News

Prof. Mikhail Tikhonov says Microbiology Needs More Math ...

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What seems like luck is probably a lack of knowledge—and an incredibly exciting opportunity. The data generated by the booming field of microbiome research contains many hints that our familiar assumptions might in fact be wrong at the scale of microbial life. Microbiology might well be at the brink of revolutionizing how we think about living matter

Prof. James Buckley has received a grant from the U.S. Department of Energy in support of theoretical and experimental studies in particle physics and cosmology.

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Prof. Kenneth F. Kelton has received a grant from the NSF for a research project titled Fundamental Investigations of Nucleation Processes in Silicate Liquids and Glasses with a Goal of Developing Predictive Models for Glass Formation and Crystallization.

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Prof. Li Yang has received a grant from the U.S. Air Force Office of Scientific Research for a research project titled Ferroelectricity, Multiferroics, and Enhanced Magnetoelectric Effect in Single-Atomic Layers.

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Prof. Christine Floss has received NASA support for a project titled Microanalytical Characterization of Presolar Silicate Grains: Constraints on Grain Formation in Stellar Environments and Grain Survival in the Early Solar Nebula.

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Wash U Researchers prepare to fly device over Antarctica to study space radiation ...

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Researchers at Washington University are using a 6,000-pound device called SuperTIGER. It converts cosmic rays into light and allows scientists to study the elements they contain. Bob Binns, a professor of physics who has been working on the SuperTIGER project since 1993, wants to test a theory about where cosmic rays come from.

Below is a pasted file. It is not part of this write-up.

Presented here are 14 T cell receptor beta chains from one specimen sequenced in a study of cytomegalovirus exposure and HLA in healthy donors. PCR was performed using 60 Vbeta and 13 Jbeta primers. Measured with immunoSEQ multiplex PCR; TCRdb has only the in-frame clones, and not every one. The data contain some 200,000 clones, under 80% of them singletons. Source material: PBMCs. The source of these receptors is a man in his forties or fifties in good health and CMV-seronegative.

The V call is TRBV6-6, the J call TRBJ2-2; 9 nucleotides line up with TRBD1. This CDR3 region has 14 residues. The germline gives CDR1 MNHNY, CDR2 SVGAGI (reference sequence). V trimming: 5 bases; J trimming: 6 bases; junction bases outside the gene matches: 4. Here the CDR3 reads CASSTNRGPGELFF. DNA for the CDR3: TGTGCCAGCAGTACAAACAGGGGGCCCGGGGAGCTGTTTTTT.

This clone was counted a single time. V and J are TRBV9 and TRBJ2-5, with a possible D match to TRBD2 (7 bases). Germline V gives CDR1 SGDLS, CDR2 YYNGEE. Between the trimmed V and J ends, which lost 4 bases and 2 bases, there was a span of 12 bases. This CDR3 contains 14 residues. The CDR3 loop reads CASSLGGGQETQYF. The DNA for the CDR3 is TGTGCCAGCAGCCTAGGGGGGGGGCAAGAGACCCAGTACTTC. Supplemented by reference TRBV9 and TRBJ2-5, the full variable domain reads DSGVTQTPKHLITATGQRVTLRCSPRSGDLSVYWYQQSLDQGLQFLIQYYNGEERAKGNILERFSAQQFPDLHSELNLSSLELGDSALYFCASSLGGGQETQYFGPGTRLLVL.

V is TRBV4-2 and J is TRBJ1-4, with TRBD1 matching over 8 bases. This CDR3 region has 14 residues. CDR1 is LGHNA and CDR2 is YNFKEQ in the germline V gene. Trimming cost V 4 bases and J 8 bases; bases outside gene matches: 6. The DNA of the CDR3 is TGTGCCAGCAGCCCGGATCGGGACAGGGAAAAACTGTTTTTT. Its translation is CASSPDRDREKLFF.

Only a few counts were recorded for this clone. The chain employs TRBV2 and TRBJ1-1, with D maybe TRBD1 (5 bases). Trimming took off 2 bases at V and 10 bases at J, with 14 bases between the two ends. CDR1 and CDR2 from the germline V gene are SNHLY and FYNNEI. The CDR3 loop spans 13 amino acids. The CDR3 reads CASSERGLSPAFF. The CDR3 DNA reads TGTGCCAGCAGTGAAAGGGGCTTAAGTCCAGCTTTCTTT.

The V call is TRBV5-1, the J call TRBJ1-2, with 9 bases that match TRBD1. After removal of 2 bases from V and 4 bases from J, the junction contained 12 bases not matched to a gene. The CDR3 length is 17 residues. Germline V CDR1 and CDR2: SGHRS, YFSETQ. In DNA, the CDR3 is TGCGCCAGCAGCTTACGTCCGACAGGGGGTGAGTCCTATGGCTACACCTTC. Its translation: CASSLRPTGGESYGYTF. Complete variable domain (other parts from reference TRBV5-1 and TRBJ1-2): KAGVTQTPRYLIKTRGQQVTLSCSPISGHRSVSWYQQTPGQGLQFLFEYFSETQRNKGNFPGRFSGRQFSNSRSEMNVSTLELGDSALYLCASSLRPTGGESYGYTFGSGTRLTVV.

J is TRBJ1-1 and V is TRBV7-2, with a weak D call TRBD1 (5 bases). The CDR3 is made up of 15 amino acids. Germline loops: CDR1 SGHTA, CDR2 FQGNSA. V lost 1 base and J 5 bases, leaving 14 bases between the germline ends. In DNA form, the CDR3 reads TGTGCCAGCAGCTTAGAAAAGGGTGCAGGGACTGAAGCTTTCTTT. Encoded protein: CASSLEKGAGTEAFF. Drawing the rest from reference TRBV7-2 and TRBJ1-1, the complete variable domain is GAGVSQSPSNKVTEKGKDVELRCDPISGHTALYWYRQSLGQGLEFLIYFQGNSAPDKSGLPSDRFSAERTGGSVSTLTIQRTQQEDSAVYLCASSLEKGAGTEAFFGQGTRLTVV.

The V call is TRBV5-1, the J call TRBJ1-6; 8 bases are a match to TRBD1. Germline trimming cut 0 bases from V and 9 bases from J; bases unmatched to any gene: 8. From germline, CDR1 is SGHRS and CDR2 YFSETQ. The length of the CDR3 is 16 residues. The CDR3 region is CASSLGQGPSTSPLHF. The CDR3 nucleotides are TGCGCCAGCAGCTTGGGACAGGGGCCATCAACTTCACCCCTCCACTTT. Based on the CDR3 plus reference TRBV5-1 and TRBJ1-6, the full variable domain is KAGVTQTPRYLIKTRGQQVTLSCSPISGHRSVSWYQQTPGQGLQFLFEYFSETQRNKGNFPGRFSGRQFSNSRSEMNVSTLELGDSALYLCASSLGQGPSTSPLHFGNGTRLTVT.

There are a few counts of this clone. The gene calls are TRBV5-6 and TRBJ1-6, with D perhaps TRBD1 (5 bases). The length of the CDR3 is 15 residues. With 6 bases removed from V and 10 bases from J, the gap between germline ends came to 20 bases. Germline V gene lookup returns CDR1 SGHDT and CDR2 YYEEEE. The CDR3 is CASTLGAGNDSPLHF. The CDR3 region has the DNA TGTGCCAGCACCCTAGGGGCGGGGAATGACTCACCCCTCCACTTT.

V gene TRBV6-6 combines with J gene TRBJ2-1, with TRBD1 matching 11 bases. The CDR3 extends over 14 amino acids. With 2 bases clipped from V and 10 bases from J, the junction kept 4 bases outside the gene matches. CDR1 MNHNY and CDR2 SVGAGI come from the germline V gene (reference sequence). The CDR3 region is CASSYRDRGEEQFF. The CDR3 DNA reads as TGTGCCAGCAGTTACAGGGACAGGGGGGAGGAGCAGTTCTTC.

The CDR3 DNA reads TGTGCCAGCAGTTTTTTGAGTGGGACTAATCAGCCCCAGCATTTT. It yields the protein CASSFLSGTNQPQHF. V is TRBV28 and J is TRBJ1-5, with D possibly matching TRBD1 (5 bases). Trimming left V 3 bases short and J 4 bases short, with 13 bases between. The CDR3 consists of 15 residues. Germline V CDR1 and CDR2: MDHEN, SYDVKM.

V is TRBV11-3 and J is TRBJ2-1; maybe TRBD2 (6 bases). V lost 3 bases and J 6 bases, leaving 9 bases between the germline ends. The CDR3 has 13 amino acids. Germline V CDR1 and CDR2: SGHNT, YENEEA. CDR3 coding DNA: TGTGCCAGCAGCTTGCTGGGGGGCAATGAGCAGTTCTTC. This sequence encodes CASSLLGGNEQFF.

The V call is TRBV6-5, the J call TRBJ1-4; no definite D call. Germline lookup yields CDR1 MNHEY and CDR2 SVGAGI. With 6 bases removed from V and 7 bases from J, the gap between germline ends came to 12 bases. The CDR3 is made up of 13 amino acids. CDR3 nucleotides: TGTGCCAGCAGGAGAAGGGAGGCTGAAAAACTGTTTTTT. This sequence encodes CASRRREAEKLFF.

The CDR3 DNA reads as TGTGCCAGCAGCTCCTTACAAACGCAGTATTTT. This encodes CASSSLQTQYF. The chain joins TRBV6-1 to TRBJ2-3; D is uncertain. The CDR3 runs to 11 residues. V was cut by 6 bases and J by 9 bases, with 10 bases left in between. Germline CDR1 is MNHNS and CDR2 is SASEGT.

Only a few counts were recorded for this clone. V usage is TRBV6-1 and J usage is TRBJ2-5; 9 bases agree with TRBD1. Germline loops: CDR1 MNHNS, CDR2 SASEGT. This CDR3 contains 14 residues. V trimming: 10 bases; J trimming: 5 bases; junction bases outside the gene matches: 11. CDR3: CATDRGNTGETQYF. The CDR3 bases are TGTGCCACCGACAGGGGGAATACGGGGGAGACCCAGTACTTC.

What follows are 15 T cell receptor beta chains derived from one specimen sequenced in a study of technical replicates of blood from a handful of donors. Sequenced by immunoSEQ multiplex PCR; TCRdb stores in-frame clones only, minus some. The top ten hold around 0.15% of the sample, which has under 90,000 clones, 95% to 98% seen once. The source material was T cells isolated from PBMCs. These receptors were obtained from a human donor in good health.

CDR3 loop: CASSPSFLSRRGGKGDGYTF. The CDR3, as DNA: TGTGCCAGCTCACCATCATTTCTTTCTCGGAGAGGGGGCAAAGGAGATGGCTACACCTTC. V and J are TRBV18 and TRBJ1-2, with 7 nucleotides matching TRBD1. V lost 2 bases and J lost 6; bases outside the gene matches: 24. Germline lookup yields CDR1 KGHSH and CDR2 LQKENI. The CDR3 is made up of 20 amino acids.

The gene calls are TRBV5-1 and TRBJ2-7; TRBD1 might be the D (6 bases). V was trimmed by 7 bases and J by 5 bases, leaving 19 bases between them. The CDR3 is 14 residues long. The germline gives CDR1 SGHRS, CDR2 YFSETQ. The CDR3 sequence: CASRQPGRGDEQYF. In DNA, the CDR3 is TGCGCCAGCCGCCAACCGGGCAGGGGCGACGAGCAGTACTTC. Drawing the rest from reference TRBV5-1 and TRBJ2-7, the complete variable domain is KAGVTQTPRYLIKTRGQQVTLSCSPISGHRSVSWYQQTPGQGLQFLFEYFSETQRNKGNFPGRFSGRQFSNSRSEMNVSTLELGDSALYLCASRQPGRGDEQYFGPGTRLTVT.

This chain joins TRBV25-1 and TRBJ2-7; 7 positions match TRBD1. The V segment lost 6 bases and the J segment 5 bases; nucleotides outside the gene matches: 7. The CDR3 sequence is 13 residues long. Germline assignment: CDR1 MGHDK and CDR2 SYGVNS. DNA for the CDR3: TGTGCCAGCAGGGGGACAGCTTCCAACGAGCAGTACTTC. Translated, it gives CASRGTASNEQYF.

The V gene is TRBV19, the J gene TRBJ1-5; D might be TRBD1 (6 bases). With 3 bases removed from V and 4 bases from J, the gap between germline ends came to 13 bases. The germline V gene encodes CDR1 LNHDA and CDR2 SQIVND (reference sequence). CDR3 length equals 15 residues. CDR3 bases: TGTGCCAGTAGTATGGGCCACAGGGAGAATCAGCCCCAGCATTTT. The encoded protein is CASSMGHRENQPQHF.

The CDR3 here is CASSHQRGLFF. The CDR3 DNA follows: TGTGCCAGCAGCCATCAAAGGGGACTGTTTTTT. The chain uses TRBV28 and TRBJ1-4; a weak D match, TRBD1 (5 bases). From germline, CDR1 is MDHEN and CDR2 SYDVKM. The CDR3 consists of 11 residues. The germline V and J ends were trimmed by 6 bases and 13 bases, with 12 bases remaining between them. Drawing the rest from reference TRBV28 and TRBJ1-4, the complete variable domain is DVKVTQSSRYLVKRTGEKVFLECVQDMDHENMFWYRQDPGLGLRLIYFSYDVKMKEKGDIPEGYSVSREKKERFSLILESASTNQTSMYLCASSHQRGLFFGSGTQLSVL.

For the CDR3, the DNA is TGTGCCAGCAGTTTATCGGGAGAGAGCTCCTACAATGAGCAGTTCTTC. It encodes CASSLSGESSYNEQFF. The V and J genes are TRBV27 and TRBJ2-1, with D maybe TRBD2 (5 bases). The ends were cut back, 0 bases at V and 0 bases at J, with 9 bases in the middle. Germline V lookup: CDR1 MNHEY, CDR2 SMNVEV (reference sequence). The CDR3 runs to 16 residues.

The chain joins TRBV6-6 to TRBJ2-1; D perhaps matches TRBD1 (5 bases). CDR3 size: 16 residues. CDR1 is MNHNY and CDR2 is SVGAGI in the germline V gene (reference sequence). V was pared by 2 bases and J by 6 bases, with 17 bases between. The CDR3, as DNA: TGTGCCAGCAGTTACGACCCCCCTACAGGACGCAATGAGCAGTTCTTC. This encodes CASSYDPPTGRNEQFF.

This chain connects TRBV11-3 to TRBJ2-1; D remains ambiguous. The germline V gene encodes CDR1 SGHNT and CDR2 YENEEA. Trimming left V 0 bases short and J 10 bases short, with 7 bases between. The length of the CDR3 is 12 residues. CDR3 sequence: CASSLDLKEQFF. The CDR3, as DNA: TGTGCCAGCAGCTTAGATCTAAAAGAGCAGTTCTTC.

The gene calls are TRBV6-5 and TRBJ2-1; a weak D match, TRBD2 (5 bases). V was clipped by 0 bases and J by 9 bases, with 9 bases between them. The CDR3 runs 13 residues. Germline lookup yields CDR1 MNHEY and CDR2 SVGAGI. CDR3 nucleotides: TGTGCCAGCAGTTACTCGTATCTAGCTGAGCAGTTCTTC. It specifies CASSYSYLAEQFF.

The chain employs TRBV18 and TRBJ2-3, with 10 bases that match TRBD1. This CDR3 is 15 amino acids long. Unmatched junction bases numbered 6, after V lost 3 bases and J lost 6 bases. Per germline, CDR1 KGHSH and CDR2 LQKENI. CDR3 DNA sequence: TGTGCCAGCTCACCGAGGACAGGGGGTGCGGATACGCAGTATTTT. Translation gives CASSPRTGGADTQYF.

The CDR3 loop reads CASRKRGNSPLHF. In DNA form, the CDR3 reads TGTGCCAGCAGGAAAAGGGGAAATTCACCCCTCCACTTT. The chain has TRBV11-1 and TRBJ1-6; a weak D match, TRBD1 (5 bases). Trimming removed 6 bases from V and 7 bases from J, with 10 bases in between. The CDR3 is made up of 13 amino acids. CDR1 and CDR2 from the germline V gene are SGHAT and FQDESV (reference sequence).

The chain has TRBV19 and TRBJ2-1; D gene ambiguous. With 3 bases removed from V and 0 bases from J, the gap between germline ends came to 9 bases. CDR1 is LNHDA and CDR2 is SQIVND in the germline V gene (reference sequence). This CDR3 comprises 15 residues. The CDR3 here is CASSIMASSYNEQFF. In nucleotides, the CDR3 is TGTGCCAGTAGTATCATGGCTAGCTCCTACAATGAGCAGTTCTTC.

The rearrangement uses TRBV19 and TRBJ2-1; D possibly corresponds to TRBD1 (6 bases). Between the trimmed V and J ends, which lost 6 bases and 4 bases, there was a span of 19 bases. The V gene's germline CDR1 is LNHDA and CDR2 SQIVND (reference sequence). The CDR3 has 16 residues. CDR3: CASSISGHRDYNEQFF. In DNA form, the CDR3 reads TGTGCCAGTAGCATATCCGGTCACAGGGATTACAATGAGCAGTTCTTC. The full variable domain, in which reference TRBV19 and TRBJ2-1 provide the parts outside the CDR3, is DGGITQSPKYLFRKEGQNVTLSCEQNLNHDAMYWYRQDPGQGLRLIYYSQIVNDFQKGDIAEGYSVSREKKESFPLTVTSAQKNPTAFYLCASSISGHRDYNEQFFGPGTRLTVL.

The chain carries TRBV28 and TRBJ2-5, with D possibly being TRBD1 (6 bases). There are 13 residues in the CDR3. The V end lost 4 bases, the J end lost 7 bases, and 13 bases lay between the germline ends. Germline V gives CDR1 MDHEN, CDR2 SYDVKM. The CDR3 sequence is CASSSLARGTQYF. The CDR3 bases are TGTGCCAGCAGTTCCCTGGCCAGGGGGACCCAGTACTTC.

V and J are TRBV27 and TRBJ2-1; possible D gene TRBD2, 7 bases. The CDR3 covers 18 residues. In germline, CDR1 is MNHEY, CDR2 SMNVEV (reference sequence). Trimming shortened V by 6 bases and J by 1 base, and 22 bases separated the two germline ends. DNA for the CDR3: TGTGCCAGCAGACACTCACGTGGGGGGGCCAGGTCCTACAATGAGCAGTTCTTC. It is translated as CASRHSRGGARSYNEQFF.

Is nature fundamentally weird? Mark Alford explains ...

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Physicist Mark Alford first encountered this experiment, called the Bell test or the Einstein-Podolsky-Rosen experiment, in the form of pages of equations and, taking pity on students everywhere, has found a way to describe it that more of us can understand. Here, he explains the logic behind a famous experiment designed to tell whether quantum mechanics is spooky or nonspooky.

2017 Newsletter

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New Faculty, Construction, X-Calibur and more!

Congratulations to Todd Hardt who has received an Outstanding Staff Award from the School of Arts and Sciences...

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Todd is an essential member of our department. Many of our faculty and many of our graduate students depend on him for achievement of their research goals

Professor Ken Kelton's group catch glass transition in the act ...

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One sign of the weirdness of glass is that the transition from liquid to a glass is much fuzzier than the transition from liquid to crystalline solid.

Professor Kater Murch is Shaking Schrodinger's Cat ...

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The quantum Zeno effect was named by analogy with the arrow paradox conceived by the Greek philosopher Zeno: At any given instant of time, an arrow in flight is motionless; how then can it move? Similarly, if an atom could be continually measured to see if it is still in its initial state, it would always be found to be in that state.

Congratulations to Ryan Wahidi this year's recipient of the Arts & Sciences Florence Moog Scholarship

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for more physics news

Check out our Annual Newsletter for more behind-the-scenes news about the department's people and activities.

Annual Newsletter